Fourthly, we have examined a shift over the previous century with respect to the concerns brought to bear on the text of Scripture by historical criticism. Way back in the 19th and 20th centuries, advocates of historical criticism were primarily concerned with superstitious assumptions about the world made by more traditional forms of Christianity. Such superstitions tended to elevate the supernatural over and against the natural, thus sidelining the advance of science in the modern world. Now, in the 21st century, those concerns have dramatically shifted towards more social justice oriented questions, ranging from racism, to the treatment of women, and most recently, to various LGBTQ concerns. While people still wonder about truth claim of a Bodily Resurrection of Jesus, and its miraculous character, Western culture has become more focused on how the Bible is sometimes used as a weapon to hurt people. In other words, when it comes to reading and interpreting the Bible, in the 21st century, social justice concerns have superseded concerns about science, which were more of the primary concerns of the 19th and 20th centuries.
Along the way in this series, we have examined a few case studies that illustrate the themes described above. An historically-orthodox believer who values the benefit of historical criticism will find a harmony within the text where certain tensions exist. However, if an advocate for historical criticism seeks to set aside the divine inspiration in their analysis of the Bible, those same tensions will appear to them as contradictions. For example, if we see the Bible as a cohesive whole, as inspired by God, we can see how God seeks to honor the beauty of the relationship between male and female, whereas a more skeptical critic will see tensions as contradictions, where such teachings can be easily misused to denigrate and oppress women.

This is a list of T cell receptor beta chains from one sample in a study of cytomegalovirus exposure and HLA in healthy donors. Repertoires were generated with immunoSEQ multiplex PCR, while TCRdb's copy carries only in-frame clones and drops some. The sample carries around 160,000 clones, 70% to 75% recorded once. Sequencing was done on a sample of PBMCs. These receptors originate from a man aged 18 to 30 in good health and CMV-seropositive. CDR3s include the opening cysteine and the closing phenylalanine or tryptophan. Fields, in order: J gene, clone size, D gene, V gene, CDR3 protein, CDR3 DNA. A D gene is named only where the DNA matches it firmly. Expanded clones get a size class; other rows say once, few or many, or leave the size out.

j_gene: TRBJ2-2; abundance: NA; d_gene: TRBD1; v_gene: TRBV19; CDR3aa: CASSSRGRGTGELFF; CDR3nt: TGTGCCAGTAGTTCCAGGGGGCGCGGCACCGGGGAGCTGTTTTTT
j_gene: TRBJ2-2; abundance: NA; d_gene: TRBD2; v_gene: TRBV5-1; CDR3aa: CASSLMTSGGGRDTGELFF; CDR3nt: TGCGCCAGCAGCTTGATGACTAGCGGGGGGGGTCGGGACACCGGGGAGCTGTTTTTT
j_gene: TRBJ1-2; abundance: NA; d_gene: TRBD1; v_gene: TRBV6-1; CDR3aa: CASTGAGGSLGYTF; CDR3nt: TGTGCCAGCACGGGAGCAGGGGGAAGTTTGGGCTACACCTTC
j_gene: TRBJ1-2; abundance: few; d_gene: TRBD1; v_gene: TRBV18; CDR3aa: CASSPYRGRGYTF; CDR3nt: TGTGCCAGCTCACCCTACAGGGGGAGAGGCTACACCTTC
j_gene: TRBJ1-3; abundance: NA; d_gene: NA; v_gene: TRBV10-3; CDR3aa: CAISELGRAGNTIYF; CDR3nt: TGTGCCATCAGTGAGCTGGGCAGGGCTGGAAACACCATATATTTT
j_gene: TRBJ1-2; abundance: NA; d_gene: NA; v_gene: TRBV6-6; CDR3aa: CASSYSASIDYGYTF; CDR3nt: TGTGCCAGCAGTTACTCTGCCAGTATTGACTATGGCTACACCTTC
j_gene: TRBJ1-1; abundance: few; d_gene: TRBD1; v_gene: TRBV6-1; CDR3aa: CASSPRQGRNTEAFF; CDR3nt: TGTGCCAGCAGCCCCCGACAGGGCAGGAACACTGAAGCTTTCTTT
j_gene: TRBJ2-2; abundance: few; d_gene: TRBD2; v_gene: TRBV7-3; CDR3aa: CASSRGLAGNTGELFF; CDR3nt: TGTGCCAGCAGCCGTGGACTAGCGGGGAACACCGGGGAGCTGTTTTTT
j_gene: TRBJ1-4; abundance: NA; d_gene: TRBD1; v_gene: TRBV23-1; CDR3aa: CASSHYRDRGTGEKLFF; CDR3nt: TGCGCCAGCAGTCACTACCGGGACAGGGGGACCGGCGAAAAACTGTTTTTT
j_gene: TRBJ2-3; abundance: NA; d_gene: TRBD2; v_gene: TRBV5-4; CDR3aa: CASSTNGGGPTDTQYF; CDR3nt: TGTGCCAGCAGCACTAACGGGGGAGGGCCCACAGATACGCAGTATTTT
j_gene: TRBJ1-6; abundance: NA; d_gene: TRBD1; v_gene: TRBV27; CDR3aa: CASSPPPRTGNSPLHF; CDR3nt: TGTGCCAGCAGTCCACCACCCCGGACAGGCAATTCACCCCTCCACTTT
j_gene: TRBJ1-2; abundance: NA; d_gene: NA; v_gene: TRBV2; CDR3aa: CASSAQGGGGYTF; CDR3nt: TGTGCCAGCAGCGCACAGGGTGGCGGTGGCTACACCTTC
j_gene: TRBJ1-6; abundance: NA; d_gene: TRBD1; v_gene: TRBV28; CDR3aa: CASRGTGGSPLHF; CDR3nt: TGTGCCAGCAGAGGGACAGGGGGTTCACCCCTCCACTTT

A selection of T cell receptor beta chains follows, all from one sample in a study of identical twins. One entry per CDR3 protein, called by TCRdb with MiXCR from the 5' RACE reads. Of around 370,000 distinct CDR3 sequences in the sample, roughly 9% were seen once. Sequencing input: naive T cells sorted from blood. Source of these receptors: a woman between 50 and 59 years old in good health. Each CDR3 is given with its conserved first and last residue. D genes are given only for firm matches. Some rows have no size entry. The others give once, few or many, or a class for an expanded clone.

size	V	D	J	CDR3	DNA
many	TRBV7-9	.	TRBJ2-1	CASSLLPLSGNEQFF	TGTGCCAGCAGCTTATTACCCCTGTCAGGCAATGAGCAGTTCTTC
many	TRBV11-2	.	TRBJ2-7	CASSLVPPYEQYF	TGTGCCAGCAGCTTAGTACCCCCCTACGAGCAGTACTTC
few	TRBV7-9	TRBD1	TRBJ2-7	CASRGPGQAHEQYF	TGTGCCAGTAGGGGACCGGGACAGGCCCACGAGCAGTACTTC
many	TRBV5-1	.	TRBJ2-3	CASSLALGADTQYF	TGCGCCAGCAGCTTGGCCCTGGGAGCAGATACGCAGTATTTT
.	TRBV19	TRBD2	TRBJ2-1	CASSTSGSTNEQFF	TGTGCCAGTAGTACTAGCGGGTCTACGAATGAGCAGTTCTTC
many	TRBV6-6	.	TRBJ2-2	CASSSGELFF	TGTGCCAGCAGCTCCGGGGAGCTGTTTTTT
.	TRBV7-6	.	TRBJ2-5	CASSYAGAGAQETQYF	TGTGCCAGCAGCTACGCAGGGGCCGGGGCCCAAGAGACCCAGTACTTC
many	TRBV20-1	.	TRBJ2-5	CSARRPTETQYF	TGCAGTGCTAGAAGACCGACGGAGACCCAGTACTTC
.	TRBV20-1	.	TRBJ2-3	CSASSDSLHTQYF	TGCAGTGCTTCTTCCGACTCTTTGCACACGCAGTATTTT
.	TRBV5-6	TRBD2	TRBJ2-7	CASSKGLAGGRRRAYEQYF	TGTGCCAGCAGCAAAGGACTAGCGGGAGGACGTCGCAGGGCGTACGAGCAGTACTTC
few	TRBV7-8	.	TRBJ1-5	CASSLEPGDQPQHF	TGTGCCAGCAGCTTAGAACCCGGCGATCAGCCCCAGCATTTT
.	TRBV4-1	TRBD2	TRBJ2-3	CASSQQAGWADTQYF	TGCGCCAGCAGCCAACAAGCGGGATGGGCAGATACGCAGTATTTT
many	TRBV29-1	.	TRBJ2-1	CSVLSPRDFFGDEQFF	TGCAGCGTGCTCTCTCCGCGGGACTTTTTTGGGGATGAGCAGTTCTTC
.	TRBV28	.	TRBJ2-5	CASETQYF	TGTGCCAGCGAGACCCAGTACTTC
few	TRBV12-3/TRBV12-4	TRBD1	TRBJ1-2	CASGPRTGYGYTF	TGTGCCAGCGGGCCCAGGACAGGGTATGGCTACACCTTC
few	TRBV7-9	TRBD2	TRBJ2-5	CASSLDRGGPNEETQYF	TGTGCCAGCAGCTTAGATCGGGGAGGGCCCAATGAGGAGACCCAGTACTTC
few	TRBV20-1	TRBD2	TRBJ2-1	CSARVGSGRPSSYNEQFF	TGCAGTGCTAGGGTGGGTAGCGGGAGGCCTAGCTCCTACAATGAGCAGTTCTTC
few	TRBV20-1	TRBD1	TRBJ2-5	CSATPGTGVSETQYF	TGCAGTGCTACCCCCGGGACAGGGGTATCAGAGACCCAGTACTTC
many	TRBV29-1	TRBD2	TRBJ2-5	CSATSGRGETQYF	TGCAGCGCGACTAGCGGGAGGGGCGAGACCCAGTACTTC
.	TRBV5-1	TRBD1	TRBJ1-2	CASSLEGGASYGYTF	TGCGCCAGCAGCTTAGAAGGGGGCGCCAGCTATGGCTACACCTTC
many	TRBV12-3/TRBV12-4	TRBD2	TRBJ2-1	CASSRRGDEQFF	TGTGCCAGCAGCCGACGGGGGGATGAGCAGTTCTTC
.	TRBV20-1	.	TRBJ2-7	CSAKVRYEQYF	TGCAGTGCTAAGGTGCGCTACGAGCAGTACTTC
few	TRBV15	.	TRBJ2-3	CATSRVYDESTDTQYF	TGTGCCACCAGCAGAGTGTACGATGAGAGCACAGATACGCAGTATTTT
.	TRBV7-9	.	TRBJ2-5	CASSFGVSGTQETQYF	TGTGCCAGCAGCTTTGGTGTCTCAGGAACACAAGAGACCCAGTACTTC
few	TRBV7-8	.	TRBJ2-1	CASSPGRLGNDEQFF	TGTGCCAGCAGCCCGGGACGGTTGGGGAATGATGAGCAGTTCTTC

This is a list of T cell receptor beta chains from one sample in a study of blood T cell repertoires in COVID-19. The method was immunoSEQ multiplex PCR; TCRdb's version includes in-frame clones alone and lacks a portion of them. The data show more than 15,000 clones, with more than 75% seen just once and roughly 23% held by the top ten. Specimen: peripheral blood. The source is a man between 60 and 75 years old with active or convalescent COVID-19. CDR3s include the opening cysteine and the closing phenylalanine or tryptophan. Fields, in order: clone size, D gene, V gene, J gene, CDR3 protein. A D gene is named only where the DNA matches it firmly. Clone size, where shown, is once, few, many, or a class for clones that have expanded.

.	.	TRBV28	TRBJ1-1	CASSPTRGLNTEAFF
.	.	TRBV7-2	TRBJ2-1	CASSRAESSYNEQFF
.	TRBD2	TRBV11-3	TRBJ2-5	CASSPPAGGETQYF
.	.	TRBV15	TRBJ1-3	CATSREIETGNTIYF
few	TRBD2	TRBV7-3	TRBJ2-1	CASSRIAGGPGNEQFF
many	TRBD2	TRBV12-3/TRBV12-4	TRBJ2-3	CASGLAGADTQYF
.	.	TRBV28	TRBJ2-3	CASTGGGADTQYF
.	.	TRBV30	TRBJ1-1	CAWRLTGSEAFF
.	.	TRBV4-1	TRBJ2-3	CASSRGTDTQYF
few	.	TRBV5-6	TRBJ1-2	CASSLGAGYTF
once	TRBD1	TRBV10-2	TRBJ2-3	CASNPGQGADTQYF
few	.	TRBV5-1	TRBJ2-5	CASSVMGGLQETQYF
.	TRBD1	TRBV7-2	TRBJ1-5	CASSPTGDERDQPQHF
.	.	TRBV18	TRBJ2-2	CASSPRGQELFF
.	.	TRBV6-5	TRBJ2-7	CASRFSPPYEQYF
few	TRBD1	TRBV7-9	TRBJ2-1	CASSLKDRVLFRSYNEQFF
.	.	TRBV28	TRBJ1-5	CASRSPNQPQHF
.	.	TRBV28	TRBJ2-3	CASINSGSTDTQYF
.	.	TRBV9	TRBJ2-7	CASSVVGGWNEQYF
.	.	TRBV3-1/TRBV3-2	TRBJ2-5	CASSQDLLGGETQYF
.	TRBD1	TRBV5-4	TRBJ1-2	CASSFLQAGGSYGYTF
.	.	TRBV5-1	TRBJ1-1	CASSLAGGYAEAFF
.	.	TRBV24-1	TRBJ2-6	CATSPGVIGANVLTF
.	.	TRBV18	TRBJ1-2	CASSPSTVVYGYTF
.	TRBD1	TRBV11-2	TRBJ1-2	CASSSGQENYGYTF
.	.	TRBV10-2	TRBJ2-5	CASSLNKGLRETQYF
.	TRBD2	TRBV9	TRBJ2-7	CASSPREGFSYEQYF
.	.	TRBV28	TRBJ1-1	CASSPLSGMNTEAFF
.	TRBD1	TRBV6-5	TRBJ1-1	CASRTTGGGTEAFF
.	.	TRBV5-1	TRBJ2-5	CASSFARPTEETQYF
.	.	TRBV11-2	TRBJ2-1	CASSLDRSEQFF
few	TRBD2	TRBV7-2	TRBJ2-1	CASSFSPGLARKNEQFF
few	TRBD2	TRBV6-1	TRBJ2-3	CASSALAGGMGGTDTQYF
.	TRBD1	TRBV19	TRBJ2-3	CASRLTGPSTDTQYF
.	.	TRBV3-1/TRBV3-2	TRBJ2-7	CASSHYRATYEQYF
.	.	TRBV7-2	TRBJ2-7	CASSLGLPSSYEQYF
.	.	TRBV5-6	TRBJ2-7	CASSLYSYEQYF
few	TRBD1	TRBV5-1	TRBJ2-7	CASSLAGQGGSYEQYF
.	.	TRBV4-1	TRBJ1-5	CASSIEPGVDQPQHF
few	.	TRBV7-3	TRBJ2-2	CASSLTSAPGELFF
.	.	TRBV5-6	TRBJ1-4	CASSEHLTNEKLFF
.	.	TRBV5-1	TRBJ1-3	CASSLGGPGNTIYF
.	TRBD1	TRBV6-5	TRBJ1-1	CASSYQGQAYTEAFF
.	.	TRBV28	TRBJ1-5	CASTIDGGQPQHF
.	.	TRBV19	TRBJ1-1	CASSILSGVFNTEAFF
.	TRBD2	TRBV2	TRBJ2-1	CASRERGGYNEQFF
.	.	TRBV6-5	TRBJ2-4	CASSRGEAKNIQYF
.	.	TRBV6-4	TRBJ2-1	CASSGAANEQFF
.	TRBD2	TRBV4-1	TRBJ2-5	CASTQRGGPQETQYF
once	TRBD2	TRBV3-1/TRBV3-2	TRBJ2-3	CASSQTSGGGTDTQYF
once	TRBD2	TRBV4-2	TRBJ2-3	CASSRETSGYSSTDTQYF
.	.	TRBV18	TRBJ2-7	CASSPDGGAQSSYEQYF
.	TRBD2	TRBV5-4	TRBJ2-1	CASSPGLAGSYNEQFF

We also considered the question of when we should look to harmonize various discrepancies that we find in the Bible, versus looking for more creative ways of thinking, in order to help resolve those tensions we find within Scripture. We then looked at some principles for considering the evidence for a traditional way of reading a passage of the Bible, versus potentially embracing a different interpretation of that passage, that makes better sense of the text overall.
Leading up prior to this blog post, we examined a very helpful scholarly attempt to provide some authoritative answers for believers, when their friends, neighbors, and relatives ask questions about some of the insights gained from the historical criticism of the Bible.
So, back to the question in the title of this blog post: Is “Historical Criticism” of the Bible a good thing?
A reasonable answer is this: YES, it is a good thing for the most part, but it really depends on the assumptions and attitudes one has when doing “historical criticism” of the Bible. For if we come to the text of Scripture in an attempt to knock down its authority, or otherwise distort its message, then it can indeed be a bad thing. On the other hand, coming to the Bible, with a spirit of openness to the Holy Spirit, and a sense of humility, can be a very, very good thing. In some cases, our traditional ways of thinking about the message of Bible will be challenged and transformed, while in other ways, the traditional teachings that have been handed down throughout the ages, will be reaffirmed and treasured more deeply.
This blog post pretty much closes out this series on “historical criticism” for now, though from time to time I will add more articles, indexed from the introductory post in this series.
What do you think?